Even atheists believe in something–they just don’t call it God.
Archive for March 6th, 2009|Daily archive page
I’ve been thinking about Roger Cohen’s impression that it is only the Iranian regime that hates Jews, but the Iranian people have a different impression. He relates that Iranians have always treated him warmly even though he never hid his Jewishness from them. Jeffrey Goldberg speaks of the Islamic devotion to hospitality that transcends politics and personal enmity toward groups, but warns that this has nothing to do with the way they feel. He sees Cohen as naive, duped by a culture Cohen does not begin to understand.
Western attitudes are different. If we hate a particular group, we don’t want to help individuals from that group. Muslims seem to have a more nuanced code. When you are in my home, you are not my enemy, you are my guest, but watch out for me, if you see me coming down the street. Westerners like Cohen do not understand this because they assume that fundamentally people of all kinds share a common code, and this may be true when it comes to those who belong to your tribe, but peoples have different codes when it comes to “the other”.
Cohen, I bet, does not hang out with tribal Jews who relate to the outside world not from a universalist standpoint, but from a perspective of enlightened self interest. He wants to see the nuances that validate his worldview. Hamas is not monolithic, he would tell you. We know that. No group is, but that doesn’t mean there is someone to talk to on the other side. After all, charcoal grey is still pretty close to black.
If Cohen read the book of his heritage seriously, he might understand how it is possible to be helpful to someone you hate, and still hate everything they stand for. Maimonides, quoting the Talmud, states unequivocally that Jews have a responsibility to feed the idolatrous poor with the Jewish poor, visit their sick and bury their dead.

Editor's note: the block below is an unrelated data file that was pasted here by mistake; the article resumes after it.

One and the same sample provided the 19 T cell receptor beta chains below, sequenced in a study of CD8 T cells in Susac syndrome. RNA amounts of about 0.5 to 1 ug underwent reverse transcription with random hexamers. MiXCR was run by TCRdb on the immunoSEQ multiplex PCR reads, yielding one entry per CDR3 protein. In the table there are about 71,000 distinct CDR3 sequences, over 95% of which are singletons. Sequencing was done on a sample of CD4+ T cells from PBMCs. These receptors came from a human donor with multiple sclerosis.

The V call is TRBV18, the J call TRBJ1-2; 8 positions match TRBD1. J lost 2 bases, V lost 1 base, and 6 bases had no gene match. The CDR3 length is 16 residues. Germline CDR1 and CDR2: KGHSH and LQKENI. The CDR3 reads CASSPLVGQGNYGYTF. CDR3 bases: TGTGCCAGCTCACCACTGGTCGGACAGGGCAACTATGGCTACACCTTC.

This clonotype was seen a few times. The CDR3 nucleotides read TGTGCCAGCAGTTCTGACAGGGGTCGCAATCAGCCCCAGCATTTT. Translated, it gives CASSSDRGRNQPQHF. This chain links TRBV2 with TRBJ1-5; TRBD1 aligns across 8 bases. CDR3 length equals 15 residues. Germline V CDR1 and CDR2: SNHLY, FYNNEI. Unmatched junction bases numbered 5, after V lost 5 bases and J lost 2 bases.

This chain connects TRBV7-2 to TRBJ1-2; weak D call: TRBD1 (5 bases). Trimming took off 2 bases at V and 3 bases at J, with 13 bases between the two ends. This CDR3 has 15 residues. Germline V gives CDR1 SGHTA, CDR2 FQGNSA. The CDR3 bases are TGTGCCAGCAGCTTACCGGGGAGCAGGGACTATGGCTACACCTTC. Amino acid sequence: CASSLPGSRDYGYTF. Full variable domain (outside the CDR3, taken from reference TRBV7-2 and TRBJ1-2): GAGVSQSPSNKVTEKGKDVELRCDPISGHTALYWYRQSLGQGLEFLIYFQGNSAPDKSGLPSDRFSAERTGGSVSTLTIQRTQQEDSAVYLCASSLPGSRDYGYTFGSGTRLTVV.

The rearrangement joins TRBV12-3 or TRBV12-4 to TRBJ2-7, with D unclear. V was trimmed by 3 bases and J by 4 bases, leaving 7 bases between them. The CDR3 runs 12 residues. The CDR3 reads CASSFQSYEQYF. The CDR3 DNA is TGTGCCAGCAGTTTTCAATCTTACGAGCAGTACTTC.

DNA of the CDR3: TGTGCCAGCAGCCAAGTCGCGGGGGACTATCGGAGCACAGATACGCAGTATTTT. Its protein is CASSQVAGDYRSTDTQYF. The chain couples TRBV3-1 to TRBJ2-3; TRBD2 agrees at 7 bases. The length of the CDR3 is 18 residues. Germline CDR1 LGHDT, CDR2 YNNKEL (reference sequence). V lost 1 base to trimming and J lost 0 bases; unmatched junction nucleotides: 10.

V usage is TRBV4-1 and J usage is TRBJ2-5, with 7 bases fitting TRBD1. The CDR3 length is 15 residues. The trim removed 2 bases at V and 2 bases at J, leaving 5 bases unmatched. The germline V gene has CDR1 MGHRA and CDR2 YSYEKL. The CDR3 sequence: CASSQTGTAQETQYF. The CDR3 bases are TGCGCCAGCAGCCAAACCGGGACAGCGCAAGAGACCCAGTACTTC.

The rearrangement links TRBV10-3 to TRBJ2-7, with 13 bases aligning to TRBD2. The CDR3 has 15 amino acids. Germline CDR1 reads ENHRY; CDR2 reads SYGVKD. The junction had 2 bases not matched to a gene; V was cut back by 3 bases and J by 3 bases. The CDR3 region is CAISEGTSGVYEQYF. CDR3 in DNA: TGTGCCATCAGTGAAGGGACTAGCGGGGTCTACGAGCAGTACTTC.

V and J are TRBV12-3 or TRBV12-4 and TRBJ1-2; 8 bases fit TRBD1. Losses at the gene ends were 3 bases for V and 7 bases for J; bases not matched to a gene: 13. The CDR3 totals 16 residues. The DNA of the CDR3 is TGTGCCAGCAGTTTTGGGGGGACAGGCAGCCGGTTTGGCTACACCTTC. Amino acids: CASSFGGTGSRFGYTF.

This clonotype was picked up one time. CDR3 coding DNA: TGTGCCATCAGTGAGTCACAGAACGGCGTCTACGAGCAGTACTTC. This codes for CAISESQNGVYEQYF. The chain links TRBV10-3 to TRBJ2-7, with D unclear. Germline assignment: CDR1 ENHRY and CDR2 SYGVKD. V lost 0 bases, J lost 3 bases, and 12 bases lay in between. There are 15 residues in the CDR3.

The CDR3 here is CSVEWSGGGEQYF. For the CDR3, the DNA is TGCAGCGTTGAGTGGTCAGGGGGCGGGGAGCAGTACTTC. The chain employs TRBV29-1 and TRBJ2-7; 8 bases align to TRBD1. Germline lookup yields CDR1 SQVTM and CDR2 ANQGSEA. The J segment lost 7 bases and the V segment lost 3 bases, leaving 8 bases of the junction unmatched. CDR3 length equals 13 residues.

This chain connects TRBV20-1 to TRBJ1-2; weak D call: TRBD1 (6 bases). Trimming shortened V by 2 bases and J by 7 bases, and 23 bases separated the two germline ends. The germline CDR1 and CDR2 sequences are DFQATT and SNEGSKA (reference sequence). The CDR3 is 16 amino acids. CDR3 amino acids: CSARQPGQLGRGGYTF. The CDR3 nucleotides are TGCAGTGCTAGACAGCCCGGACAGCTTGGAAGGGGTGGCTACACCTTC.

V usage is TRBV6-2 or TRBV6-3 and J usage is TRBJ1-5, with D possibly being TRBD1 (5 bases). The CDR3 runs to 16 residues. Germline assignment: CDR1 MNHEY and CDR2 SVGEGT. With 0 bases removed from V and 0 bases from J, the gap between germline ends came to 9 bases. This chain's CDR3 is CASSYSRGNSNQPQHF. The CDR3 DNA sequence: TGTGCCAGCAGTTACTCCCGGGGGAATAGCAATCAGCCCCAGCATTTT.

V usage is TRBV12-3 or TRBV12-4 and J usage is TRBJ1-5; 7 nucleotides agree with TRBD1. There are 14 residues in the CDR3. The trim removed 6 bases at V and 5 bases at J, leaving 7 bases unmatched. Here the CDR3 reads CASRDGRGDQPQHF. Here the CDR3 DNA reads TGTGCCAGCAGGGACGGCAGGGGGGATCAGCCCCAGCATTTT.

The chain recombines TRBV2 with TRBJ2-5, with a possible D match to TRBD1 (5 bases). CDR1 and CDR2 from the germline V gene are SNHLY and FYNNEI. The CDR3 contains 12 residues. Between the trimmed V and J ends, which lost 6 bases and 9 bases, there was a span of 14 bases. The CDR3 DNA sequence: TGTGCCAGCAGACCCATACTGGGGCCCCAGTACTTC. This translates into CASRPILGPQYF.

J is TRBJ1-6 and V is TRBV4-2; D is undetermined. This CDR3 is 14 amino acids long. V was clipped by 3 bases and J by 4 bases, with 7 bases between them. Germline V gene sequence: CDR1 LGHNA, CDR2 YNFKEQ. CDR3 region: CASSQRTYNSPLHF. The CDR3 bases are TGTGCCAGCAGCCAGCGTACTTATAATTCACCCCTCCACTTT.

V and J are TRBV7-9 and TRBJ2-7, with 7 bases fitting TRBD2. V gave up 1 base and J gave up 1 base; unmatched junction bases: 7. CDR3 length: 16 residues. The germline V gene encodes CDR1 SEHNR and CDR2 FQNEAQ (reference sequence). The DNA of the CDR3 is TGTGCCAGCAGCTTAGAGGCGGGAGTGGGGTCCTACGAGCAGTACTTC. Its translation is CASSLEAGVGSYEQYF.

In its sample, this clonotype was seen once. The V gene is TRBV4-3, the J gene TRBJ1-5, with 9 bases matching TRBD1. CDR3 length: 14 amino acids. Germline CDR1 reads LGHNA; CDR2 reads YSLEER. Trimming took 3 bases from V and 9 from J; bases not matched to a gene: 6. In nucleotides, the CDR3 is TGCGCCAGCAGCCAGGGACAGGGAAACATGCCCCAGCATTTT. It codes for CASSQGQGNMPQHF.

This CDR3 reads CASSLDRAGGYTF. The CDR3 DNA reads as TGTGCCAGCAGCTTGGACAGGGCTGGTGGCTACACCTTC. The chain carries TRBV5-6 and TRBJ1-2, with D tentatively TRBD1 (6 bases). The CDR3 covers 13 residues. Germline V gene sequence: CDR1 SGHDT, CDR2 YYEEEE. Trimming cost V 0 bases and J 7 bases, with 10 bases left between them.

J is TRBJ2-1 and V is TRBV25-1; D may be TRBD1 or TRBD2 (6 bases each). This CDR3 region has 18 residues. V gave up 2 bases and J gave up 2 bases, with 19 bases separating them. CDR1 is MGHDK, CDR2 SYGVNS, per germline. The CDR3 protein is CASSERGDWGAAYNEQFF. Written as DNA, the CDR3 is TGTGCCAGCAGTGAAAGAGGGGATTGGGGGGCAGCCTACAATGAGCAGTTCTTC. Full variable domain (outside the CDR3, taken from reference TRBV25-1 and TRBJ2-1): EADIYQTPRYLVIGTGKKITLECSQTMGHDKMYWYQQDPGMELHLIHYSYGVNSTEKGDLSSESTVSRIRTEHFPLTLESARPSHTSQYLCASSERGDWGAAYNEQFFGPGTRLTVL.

The Rabbis taught: One sustains the gentile poor with the Jewish poor, visits the gentile sick
with the Jewish sick, and buries the gentile dead with the Jewish dead, because of ways of
peace. (Babylonian Talmud Gittin 61a)
Idolatry to the Rambam is anathema, and he would say a blessing on those places where idolatrous places of worship had been destroyed; he wouldn’t let idolaters starve, but if he were in power, he would not let their Holy sites stand. There is no institutional live and let live attitude toward idolatry, but there is a responsibility to the individual idolater.
If Cohen had internalized this perspective, he would know that Hamas will never accept a two state solution, because any non Muslim state on so called Arab land is tantamount to idolatry in the eyes of these Arabs. They have a code for scriptural peoples, but they cannot suffer a non-muslim nation state in their midst. Traditional Jews who have liberal tendencies see this in their own tradition, and struggle with it. But at least they know how implacable these feelings are and how irrelevant it is that Iranians tend to be nice to Roger Cohen, the Jewish journalist from the New York Times.